World Turtle News, 02/01/2019
Cayman Turtle Centre, long controversial, says new study promotes its idea of sea turtle conservation that includes farming
(See also this article)
It’s not hard to agree with the fact that while sea turtle conservation is a big deal, changing the minds of local communities and cultures who consume the meat of these animals is not so clear cut. Archie Carr, a legend in the conservation community, spent years introducing the idea of sea turtle conservation to numerous communities, and he met with great success. The idea of protecting sea turtles rather than exploiting them for meat and other products was an idea that not only caught on but spread. Carr was able to influence numerous people to profit from protection of the turtles rather than the catching and consumption of them.
However, though Carr’s efforts were great -and his accomplishments impressive- the truth is that sea turtles continue to be caught by numerous peoples for the purposes of consumption and creation of turtle-based goods. Conservation often meets this wall, that of tradition versus scientific desire for intervention and protection.
The Cayman Turtle Centre was founded in 1968 in the Cayman Islands with one mission: to promote conservation of green sea turtles by breeding them but also to farm them for meat to sustain local demand. This has led to decades of controversy on their part. Is it right to farm a species either threatened or endangered depending on the specific population (but always at least threatened) in order to appease a culture’s desire to consume it? Is it noble or foolhardy to claim that as long as breeding also occurs, one can promote overall conservation of the species in this way?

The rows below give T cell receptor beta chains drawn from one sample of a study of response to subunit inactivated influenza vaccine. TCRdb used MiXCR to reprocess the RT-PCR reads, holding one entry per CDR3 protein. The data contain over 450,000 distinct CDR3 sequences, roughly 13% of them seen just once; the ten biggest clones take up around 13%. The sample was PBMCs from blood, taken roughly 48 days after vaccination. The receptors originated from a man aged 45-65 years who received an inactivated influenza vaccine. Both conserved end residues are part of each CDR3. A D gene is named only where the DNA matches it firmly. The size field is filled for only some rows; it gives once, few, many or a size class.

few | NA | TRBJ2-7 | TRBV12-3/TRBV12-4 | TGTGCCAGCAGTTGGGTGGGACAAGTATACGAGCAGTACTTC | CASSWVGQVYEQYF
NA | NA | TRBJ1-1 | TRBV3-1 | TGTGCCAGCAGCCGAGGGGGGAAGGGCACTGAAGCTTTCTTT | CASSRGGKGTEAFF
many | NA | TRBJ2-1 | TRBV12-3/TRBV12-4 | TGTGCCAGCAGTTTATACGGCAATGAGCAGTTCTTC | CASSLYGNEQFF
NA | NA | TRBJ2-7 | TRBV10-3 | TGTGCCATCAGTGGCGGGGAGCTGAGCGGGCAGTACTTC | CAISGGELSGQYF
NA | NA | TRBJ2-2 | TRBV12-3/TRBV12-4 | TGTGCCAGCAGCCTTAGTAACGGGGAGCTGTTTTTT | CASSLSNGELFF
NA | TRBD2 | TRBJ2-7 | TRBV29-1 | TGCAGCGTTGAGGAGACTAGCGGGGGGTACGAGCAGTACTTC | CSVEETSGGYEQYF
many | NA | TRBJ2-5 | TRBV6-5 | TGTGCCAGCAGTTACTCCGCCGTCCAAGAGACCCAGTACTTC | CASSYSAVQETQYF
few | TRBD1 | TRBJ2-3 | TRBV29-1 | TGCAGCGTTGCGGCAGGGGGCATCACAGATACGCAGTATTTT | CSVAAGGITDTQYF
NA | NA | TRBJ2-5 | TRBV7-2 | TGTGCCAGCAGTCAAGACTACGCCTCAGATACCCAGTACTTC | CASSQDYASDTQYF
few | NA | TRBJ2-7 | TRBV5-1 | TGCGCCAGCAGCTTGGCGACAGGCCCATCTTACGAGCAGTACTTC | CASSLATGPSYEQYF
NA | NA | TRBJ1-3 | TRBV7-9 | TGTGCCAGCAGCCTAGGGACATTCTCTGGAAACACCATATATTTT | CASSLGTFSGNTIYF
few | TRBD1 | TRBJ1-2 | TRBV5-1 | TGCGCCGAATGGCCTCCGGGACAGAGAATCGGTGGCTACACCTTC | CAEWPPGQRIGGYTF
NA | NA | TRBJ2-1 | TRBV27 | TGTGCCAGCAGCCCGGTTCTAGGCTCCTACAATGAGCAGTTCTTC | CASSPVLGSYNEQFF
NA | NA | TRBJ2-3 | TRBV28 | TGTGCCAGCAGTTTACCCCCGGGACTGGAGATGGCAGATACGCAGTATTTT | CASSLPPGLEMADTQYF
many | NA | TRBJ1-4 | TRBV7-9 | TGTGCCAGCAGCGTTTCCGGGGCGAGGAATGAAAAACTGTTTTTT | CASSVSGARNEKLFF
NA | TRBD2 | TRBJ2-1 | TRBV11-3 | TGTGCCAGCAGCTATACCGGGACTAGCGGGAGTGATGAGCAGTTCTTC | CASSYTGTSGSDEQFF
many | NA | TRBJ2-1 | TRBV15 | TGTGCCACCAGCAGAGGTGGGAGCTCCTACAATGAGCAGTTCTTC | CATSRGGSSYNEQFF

Welcome to the heart of the Cayman Turtle Centre controversy. A new study published in Molecular Ecology earlier this month claims that the Centre’s reintroduction process, that of breeding and releasing a certain number of green sea turtles, has led to local recovery of the species overall. 90% of the Cayman nesting population is said to share DNA with the Centre’s captive stock, whether directly or through half-sibling relationships. At most, 150 female green sea turtles are considered to be nesting on the Islands at this point.
Many other locations in the world see much higher numbers of nestings due to reintroduction, and those nestings occur without the need to farm the turtles. Granted, these successes involve numerous different countries’ government programs and even local community involvements. Different countries have different views on cultural respect. The Cayman Turtle Centre has made waves due to its insistence that green sea turtle farming is necessary in order to stabilize its local community’s needs for both conservation and consumption. The fact remains, though, that the Cayman Turtle Centre stands alone in its practices of balancing these two forces. The Cayman Islands seem to really, really, like their turtle meat. Perhaps the Centre really is in a strange place, trying to balance its desire for conservation with an attempt to appease a strong cultural demand that requires time in order to understand the critical need to protect this species. Perhaps the species is being protected through this process.
Is it right to farm a species that anywhere in the world is at least threatened? Does a mere 150 nesting turtles count as recovery? Does farming this species allow for a transition toward greater protection of it or does it simply continue to fuel a desire for its meat and goods?
Again, welcome to the Cayman Turtle Centre controversy.
Turtle News From Around the World
USA: Aiken Gopher Tortoise Heritage Preserve in SC protects 1,600 acres for gopher tortoises (Gopherus polyphemus)
Oman: sea turtles begin nesting on beaches, Shangri-La Al Husn Resort & Spa and Shangri-La Barr Al Jissah Resort & Spa helping protect and educate
USA: Roanoke’s STAR Center treating 37 cold-stunned sea turtles as of last week
South Africa: Herbie the loggerhead sea turtle (Caretta caretta), rescued in 2003, released after nesting behavior, scientists curious if she will attempt to nest where she was born
USA: Mojave Maxine the desert tortoise has come out from brumation, “signaling” Spring for residents, encouraging conservation and education
USA: “Tortuga” the Russian tortoise (Agrionemys horsfieldii) wanders into CA garage, becomes ambassador for his species
STUDY: “Warming seas increase cold-stunning events for Kemp’s ridley sea turtles in the northwest Atlantic”
Australia: spotting of sea turtle off Forster Tuncurry bridge in New South Wales delights passers-by
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Photo from Taneos Ramsay.